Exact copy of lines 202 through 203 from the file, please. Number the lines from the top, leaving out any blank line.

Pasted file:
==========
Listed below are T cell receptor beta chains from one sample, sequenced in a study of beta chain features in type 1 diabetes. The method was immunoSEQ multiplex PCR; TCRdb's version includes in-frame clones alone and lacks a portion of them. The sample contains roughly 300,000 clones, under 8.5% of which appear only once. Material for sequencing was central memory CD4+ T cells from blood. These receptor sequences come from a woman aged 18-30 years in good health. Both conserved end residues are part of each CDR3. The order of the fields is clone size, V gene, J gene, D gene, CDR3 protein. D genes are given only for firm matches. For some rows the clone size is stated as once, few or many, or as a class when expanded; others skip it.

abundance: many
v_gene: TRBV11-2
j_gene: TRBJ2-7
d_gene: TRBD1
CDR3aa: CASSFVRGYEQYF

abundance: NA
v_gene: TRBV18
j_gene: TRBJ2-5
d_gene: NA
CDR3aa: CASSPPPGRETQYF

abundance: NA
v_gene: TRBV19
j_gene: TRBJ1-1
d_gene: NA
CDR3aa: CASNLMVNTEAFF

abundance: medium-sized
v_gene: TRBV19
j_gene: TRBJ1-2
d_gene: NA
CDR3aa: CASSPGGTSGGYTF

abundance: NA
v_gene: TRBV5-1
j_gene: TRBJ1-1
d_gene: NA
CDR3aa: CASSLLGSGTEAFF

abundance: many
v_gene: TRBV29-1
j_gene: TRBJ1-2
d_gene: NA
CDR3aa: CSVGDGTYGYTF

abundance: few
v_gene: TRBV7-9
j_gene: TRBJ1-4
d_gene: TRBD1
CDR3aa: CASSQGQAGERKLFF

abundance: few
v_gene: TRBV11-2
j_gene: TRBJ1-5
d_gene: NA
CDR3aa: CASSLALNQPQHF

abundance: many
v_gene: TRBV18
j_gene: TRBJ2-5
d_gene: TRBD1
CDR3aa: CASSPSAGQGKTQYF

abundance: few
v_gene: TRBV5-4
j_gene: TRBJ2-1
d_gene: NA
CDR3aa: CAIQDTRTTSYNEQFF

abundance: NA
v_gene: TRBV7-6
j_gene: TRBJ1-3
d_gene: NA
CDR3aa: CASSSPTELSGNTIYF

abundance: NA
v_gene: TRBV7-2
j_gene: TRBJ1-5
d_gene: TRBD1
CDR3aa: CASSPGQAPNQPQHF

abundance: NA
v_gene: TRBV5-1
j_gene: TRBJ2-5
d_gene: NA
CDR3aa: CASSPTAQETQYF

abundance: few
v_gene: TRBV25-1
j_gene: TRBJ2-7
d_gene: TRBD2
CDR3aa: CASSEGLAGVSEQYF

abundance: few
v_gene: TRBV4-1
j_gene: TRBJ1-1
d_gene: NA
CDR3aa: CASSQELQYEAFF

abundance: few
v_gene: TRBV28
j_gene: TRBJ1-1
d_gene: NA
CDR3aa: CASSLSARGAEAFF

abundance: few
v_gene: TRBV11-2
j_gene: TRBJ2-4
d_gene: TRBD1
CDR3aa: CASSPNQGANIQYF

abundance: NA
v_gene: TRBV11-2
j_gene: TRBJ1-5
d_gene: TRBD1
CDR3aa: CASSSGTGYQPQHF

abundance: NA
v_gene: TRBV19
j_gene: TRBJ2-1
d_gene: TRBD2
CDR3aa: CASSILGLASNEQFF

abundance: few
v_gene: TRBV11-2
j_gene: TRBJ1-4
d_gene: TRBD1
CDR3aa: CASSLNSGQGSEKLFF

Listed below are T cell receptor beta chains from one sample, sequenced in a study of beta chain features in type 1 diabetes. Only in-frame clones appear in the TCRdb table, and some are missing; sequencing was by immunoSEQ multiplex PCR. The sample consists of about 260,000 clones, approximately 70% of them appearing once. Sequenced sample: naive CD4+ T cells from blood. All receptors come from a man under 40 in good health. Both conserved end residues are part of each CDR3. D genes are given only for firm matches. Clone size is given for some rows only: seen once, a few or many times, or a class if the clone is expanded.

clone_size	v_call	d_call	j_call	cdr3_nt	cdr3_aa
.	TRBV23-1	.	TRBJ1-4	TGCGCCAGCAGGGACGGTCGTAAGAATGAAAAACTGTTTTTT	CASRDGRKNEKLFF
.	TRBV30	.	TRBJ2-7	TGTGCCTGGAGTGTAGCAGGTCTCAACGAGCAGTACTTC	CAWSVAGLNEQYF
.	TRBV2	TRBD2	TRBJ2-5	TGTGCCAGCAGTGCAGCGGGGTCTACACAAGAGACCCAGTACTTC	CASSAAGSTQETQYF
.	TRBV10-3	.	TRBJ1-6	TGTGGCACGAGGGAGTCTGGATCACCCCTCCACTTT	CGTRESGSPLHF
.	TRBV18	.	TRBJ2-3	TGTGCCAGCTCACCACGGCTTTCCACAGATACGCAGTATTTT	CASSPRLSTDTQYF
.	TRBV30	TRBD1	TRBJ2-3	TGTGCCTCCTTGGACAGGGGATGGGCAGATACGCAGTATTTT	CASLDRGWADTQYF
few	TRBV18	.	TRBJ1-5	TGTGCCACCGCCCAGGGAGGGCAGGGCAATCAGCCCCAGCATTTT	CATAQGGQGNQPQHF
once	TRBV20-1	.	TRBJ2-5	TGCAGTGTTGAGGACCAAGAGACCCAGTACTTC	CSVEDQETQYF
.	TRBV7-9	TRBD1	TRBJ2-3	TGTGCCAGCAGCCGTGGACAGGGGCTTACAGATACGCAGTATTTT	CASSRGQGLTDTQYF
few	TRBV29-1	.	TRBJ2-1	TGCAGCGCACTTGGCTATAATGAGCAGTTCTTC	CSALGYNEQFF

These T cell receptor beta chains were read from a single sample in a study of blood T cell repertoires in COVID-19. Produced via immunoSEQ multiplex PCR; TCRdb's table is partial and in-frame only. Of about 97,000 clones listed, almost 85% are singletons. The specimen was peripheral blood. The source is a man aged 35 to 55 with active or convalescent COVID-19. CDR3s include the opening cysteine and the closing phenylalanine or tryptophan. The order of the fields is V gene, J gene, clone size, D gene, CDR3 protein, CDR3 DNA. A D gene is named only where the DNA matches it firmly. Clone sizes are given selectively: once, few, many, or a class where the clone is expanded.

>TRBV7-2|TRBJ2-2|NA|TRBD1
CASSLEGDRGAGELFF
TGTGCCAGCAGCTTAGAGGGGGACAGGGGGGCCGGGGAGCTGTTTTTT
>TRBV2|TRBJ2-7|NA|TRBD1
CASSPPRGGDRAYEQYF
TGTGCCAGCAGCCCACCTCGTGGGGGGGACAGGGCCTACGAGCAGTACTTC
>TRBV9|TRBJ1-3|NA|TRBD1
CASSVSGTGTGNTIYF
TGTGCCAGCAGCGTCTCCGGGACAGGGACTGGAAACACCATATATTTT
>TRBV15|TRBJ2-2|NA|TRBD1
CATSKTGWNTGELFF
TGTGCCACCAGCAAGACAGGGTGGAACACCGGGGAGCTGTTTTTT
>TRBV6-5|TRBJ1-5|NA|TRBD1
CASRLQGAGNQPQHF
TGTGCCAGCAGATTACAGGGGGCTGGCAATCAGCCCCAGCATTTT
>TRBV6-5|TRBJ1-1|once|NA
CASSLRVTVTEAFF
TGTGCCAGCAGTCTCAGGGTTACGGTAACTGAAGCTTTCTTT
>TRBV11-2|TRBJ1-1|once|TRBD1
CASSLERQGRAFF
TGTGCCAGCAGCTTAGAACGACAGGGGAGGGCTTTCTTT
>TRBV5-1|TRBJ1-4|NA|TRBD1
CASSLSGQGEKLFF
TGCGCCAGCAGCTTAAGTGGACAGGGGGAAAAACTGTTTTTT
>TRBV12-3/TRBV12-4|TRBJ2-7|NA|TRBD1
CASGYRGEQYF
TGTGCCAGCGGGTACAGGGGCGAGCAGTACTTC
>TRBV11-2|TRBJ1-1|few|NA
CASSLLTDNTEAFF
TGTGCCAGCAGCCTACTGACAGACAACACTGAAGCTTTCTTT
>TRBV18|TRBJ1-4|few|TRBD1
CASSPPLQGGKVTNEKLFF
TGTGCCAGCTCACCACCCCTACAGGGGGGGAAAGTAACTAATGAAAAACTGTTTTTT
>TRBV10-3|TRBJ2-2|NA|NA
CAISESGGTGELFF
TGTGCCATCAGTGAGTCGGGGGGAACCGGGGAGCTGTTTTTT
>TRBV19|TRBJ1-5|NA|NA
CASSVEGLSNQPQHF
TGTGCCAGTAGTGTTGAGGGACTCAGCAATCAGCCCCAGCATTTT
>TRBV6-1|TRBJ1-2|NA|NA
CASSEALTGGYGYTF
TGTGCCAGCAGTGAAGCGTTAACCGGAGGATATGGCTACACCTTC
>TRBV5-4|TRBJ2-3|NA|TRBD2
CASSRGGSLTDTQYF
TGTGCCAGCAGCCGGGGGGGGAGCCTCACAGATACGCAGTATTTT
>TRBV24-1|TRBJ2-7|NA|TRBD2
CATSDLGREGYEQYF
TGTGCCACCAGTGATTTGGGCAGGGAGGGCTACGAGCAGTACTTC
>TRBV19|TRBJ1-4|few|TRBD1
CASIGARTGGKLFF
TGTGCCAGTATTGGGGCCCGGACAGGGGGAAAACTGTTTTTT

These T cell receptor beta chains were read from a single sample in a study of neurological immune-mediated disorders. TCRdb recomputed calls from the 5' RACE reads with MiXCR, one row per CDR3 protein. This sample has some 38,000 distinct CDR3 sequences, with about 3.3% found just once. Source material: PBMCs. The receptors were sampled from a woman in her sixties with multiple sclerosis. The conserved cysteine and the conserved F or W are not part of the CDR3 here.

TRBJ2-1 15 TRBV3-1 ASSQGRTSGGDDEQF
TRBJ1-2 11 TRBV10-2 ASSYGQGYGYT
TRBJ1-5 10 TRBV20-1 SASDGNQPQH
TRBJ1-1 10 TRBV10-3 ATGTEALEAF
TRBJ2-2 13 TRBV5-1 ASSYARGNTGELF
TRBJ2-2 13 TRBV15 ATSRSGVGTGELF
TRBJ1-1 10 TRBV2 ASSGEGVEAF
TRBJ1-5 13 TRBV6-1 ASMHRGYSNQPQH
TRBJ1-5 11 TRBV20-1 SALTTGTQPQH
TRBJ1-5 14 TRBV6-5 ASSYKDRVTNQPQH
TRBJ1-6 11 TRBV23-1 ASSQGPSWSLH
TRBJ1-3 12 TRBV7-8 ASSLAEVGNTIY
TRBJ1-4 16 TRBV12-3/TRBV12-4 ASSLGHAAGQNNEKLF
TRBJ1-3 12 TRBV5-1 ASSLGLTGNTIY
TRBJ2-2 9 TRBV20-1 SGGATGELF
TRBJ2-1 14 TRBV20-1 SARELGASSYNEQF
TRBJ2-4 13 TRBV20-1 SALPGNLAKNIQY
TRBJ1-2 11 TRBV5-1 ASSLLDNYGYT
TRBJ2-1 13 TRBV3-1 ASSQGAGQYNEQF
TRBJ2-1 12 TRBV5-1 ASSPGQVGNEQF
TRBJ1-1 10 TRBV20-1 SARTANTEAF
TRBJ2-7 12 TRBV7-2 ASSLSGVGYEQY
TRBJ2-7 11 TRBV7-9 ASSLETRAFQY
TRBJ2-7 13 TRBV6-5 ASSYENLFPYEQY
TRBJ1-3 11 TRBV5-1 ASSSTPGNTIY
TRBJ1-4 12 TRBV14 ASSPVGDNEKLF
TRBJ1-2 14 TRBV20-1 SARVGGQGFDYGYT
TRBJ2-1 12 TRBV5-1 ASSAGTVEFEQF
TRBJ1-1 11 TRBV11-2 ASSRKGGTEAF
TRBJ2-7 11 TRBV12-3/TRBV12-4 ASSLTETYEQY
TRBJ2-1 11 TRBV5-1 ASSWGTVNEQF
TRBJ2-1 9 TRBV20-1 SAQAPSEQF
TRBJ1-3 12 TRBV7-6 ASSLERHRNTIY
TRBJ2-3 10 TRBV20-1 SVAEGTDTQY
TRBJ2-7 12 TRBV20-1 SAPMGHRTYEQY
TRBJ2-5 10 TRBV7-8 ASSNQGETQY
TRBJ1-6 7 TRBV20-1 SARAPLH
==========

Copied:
TRBJ2-5 10 TRBV7-8 ASSNQGETQY
TRBJ1-6 7 TRBV20-1 SARAPLH